WAYS OF TRANSMISSION Hepatitis B is spread when blood, semen, or other body fluid infected with the hepatitis B virus enters the body. People can become infected with the virus during activities such as: Sex, Sharing items such as razors or toothbrushes, Birth, Sharing needles and syringes, Direct contact with the blood or open sores of an infected person, Exposure to blood from needlesticks or other sharp instruments.
EARLY SYMPTOMS OF HEPATITIS B INFECTION About 50% - 70% will not have any symptoms when they become infected with hepatitis B. This illness may include one or more of the following symptoms:
- Loss of appetite
- Abdominal pain
- Dark urine
- Clay-colored bowel movements
- Joint pain
Symptoms begin to occur 60 - 150 days after infection and usually last less than one month but can persist for up to six months.
COMPLICATIONS OF HEPATITIS B INFECTION Approximately 25% of those who become chronically infected during childhood and 15% of those who become chronically infected after childhood die prematurely from cirrhosis or liver cancer, and the majority remain asymptomatic until onset of cirrhosis or end-stage liver disease.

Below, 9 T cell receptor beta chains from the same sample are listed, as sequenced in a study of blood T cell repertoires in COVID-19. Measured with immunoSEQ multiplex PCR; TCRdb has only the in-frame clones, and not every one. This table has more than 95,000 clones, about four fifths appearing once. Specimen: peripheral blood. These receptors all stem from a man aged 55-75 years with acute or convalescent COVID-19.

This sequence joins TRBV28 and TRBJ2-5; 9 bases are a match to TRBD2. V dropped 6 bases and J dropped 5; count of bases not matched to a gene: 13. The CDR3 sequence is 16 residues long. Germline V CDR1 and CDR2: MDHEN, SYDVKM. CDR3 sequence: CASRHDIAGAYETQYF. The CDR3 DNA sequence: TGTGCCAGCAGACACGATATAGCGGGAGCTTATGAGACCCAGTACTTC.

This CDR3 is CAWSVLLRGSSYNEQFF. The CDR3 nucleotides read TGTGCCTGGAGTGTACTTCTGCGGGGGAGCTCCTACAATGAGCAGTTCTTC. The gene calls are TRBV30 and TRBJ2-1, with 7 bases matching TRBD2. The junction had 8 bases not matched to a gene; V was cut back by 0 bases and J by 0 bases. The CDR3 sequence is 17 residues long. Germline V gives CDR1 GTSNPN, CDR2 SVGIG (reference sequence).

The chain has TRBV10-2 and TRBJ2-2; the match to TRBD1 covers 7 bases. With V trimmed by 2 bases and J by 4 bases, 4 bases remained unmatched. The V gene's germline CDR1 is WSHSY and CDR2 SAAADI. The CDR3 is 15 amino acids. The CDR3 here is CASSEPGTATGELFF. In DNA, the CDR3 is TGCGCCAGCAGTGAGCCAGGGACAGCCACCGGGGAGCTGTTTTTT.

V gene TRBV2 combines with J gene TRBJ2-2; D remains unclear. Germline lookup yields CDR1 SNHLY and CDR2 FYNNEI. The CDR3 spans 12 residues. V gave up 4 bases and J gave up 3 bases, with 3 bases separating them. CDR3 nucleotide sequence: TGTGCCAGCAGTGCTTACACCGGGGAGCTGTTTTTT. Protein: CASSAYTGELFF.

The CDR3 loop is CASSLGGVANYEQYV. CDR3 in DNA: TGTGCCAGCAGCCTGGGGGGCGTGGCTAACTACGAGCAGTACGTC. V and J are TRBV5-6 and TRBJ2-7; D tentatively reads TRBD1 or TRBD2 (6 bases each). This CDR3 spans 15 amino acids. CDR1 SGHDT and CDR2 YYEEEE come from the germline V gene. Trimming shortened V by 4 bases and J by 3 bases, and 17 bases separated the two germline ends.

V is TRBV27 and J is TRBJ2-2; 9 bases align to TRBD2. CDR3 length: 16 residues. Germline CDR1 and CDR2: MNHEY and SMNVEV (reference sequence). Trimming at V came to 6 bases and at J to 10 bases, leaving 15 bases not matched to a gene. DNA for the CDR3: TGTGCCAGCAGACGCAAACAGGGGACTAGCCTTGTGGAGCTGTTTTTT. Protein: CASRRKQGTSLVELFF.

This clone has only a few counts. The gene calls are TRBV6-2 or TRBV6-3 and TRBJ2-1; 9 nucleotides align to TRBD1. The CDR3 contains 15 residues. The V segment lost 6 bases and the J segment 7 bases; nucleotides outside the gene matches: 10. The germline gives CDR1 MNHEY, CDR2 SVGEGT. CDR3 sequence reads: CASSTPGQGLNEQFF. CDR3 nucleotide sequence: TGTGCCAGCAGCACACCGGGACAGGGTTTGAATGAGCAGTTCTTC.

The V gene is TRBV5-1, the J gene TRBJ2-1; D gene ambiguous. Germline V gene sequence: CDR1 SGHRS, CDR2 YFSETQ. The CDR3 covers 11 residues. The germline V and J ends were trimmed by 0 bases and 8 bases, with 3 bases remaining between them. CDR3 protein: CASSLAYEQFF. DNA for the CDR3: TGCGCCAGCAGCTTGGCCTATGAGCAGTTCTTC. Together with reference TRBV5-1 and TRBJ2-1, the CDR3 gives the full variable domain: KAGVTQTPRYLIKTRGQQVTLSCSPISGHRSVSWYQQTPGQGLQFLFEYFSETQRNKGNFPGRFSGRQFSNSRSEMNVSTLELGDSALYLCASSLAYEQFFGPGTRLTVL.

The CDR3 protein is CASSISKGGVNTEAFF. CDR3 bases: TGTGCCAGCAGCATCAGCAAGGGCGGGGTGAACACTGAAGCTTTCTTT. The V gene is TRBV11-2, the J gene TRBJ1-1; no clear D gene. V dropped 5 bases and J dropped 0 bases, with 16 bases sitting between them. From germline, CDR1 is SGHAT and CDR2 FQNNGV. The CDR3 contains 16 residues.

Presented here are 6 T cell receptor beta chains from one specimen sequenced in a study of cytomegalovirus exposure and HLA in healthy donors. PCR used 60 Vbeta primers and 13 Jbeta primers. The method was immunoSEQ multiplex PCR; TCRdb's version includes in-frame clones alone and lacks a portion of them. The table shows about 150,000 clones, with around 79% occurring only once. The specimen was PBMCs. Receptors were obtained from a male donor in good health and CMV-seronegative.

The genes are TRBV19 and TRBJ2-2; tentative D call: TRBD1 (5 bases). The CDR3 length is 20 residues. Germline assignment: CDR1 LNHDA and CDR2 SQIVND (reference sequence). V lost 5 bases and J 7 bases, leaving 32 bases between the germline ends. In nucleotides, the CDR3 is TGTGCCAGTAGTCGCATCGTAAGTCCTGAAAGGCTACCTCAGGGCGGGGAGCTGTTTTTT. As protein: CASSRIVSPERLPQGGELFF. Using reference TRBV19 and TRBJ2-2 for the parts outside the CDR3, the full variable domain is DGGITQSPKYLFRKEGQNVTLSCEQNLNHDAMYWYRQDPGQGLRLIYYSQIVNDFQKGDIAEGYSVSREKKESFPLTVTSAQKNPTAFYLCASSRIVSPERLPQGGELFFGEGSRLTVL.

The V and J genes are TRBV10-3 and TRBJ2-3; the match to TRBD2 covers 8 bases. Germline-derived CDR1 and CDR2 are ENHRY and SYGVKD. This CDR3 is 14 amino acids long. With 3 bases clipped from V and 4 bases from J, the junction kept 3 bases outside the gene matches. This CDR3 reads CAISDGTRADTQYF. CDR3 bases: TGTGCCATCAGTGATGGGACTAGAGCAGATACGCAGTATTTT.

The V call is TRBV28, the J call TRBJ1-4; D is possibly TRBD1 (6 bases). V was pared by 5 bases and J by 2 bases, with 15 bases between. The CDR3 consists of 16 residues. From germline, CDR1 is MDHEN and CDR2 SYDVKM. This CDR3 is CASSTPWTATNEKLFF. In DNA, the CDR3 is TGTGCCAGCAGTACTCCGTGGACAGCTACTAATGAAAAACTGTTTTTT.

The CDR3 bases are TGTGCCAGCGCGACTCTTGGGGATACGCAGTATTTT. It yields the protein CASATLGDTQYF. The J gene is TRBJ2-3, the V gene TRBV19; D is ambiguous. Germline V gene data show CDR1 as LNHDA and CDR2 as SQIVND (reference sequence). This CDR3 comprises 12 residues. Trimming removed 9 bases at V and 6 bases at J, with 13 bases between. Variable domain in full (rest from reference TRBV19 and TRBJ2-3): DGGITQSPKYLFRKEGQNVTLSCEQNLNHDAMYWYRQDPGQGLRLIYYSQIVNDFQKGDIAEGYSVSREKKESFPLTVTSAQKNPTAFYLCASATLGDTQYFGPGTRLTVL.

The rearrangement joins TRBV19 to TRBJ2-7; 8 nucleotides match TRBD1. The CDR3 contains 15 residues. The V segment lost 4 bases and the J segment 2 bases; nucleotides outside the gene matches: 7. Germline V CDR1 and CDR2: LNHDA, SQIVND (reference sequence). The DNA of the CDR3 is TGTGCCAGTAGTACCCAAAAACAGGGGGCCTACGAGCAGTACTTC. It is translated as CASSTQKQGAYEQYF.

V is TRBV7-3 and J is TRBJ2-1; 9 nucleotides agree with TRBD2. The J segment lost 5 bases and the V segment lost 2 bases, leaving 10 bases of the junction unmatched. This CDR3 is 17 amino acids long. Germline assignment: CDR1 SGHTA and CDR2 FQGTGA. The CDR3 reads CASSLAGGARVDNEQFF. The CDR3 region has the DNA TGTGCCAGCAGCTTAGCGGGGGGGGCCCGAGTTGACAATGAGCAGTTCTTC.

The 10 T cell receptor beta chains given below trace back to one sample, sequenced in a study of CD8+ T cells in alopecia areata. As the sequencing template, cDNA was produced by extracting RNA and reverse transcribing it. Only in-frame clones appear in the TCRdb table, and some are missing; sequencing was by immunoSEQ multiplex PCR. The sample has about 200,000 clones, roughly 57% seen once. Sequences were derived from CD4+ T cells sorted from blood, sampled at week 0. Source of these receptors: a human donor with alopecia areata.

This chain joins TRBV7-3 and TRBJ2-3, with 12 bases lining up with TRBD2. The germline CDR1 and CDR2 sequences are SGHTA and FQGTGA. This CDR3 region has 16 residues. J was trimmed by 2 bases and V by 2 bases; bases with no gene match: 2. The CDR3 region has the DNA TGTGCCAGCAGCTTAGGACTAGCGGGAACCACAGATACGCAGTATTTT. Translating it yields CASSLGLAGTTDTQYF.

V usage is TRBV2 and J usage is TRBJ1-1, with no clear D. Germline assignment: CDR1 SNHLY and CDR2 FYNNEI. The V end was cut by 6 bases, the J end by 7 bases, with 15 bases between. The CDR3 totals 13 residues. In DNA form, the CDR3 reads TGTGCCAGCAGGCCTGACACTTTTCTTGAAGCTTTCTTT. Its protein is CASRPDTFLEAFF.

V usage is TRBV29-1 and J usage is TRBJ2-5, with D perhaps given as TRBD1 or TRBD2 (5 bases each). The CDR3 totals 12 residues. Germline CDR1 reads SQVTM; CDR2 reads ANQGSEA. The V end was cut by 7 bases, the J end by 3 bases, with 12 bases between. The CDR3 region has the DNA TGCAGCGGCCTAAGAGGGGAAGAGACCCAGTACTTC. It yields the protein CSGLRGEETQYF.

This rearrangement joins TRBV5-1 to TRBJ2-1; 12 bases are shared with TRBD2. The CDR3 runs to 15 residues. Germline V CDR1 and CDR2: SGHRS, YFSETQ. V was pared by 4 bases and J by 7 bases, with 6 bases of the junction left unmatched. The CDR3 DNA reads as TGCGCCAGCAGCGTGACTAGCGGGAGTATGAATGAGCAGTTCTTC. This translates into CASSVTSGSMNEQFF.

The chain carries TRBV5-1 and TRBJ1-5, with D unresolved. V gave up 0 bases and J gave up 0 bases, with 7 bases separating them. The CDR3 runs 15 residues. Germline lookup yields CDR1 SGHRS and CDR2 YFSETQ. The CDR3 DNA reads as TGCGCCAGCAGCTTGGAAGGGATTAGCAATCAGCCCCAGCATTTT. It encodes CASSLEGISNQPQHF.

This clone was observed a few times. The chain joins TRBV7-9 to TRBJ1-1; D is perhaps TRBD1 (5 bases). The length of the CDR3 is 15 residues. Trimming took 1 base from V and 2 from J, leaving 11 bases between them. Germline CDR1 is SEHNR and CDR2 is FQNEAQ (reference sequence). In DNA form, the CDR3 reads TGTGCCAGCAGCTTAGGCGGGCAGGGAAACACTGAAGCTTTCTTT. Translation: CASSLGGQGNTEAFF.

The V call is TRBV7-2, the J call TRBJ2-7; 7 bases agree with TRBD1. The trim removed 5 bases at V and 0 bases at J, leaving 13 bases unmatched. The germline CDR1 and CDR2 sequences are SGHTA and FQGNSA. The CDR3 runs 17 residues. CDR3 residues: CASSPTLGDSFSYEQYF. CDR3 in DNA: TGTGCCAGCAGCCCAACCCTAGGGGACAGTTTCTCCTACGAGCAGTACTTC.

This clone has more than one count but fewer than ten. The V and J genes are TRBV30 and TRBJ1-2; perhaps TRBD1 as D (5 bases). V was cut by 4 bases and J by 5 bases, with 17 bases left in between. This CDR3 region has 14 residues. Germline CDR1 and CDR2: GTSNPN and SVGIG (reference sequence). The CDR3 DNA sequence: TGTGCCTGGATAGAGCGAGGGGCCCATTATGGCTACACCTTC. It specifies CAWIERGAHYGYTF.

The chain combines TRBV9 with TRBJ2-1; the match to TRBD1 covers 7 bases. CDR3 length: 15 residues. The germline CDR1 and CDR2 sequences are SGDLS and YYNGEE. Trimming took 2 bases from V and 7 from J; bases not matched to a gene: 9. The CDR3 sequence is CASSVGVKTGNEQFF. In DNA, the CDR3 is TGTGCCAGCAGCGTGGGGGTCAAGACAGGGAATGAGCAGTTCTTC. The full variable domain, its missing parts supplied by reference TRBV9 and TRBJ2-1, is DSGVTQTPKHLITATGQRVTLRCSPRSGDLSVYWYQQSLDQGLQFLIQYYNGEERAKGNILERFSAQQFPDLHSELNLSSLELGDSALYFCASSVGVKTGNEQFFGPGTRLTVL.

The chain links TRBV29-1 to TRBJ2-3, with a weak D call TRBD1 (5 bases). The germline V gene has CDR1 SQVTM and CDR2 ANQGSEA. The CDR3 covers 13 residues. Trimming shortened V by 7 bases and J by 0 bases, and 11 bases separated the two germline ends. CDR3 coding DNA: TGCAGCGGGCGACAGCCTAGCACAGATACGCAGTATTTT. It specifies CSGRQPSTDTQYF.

The risk for chronic infection varies according to the age at infection and is greatest among young children. Approximately 90% of infants and 25% - 50% of children aged 1 - 5 years will remain chronically infected with HBV. By contrast, approximately 95% of adults recover completely from HBV infection and do not become chronically infected.
DIAGNOSIS A positive test for HBsAg followed by another positive test 6 months later indicates chronic infection.
TREATMENT For acute infection there is no medication available. For chronic infection there are several antiviral drugs available which, if administered early, can keep the disease from progressing into a lethal stage.